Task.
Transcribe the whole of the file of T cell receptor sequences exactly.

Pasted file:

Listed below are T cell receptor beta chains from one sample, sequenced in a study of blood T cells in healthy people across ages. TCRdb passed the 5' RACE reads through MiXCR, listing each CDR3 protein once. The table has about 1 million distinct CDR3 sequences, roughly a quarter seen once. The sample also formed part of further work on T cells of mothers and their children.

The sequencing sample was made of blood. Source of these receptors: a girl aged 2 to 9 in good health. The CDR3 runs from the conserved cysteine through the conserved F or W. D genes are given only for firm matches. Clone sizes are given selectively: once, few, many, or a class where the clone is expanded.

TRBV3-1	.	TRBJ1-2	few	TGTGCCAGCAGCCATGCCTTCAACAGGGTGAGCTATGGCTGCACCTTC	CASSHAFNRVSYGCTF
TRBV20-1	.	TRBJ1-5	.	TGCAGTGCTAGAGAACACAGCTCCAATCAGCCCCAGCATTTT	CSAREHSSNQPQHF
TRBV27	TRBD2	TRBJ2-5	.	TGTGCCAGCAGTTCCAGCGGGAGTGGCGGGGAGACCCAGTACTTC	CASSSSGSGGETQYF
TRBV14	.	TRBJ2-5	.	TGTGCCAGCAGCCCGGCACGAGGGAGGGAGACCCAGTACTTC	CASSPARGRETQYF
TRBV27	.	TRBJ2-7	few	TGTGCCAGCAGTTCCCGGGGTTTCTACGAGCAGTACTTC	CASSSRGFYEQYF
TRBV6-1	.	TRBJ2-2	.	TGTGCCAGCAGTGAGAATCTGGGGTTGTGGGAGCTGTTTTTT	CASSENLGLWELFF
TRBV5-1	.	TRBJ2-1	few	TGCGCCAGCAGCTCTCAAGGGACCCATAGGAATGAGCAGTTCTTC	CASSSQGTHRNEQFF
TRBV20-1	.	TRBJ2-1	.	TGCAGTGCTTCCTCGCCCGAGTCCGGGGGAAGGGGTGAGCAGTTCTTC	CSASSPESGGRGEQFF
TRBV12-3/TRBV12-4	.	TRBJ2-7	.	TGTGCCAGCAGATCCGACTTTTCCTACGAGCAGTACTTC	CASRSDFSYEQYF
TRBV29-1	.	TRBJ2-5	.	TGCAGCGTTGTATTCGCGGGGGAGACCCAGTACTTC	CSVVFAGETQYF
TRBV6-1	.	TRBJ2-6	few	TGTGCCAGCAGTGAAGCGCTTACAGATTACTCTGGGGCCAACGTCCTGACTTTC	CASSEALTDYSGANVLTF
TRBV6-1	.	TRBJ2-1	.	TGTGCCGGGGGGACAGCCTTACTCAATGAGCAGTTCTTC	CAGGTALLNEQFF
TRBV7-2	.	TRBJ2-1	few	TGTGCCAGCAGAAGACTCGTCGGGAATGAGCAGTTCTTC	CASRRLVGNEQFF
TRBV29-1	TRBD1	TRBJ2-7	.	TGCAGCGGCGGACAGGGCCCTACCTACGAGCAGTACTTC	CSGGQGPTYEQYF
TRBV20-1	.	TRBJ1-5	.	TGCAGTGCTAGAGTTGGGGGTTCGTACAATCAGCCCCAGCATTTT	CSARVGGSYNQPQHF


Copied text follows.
Listed below are T cell receptor beta chains from one sample, sequenced in a study of blood T cells in healthy people across ages. TCRdb passed the 5' RACE reads through MiXCR, listing each CDR3 protein once. The table has about 1 million distinct CDR3 sequences, roughly a quarter seen once. The sample also formed part of further work on T cells of mothers and their children.

The sequencing sample was made of blood. Source of these receptors: a girl aged 2 to 9 in good health. The CDR3 runs from the conserved cysteine through the conserved F or W. D genes are given only for firm matches. Clone sizes are given selectively: once, few, many, or a class where the clone is expanded.

TRBV3-1	.	TRBJ1-2	few	TGTGCCAGCAGCCATGCCTTCAACAGGGTGAGCTATGGCTGCACCTTC	CASSHAFNRVSYGCTF
TRBV20-1	.	TRBJ1-5	.	TGCAGTGCTAGAGAACACAGCTCCAATCAGCCCCAGCATTTT	CSAREHSSNQPQHF
TRBV27	TRBD2	TRBJ2-5	.	TGTGCCAGCAGTTCCAGCGGGAGTGGCGGGGAGACCCAGTACTTC	CASSSSGSGGETQYF
TRBV14	.	TRBJ2-5	.	TGTGCCAGCAGCCCGGCACGAGGGAGGGAGACCCAGTACTTC	CASSPARGRETQYF
TRBV27	.	TRBJ2-7	few	TGTGCCAGCAGTTCCCGGGGTTTCTACGAGCAGTACTTC	CASSSRGFYEQYF
TRBV6-1	.	TRBJ2-2	.	TGTGCCAGCAGTGAGAATCTGGGGTTGTGGGAGCTGTTTTTT	CASSENLGLWELFF
TRBV5-1	.	TRBJ2-1	few	TGCGCCAGCAGCTCTCAAGGGACCCATAGGAATGAGCAGTTCTTC	CASSSQGTHRNEQFF
TRBV20-1	.	TRBJ2-1	.	TGCAGTGCTTCCTCGCCCGAGTCCGGGGGAAGGGGTGAGCAGTTCTTC	CSASSPESGGRGEQFF
TRBV12-3/TRBV12-4	.	TRBJ2-7	.	TGTGCCAGCAGATCCGACTTTTCCTACGAGCAGTACTTC	CASRSDFSYEQYF
TRBV29-1	.	TRBJ2-5	.	TGCAGCGTTGTATTCGCGGGGGAGACCCAGTACTTC	CSVVFAGETQYF
TRBV6-1	.	TRBJ2-6	few	TGTGCCAGCAGTGAAGCGCTTACAGATTACTCTGGGGCCAACGTCCTGACTTTC	CASSEALTDYSGANVLTF
TRBV6-1	.	TRBJ2-1	.	TGTGCCGGGGGGACAGCCTTACTCAATGAGCAGTTCTTC	CAGGTALLNEQFF
TRBV7-2	.	TRBJ2-1	few	TGTGCCAGCAGAAGACTCGTCGGGAATGAGCAGTTCTTC	CASRRLVGNEQFF
TRBV29-1	TRBD1	TRBJ2-7	.	TGCAGCGGCGGACAGGGCCCTACCTACGAGCAGTACTTC	CSGGQGPTYEQYF
TRBV20-1	.	TRBJ1-5	.	TGCAGTGCTAGAGTTGGGGGTTCGTACAATCAGCCCCAGCATTTT	CSARVGGSYNQPQHF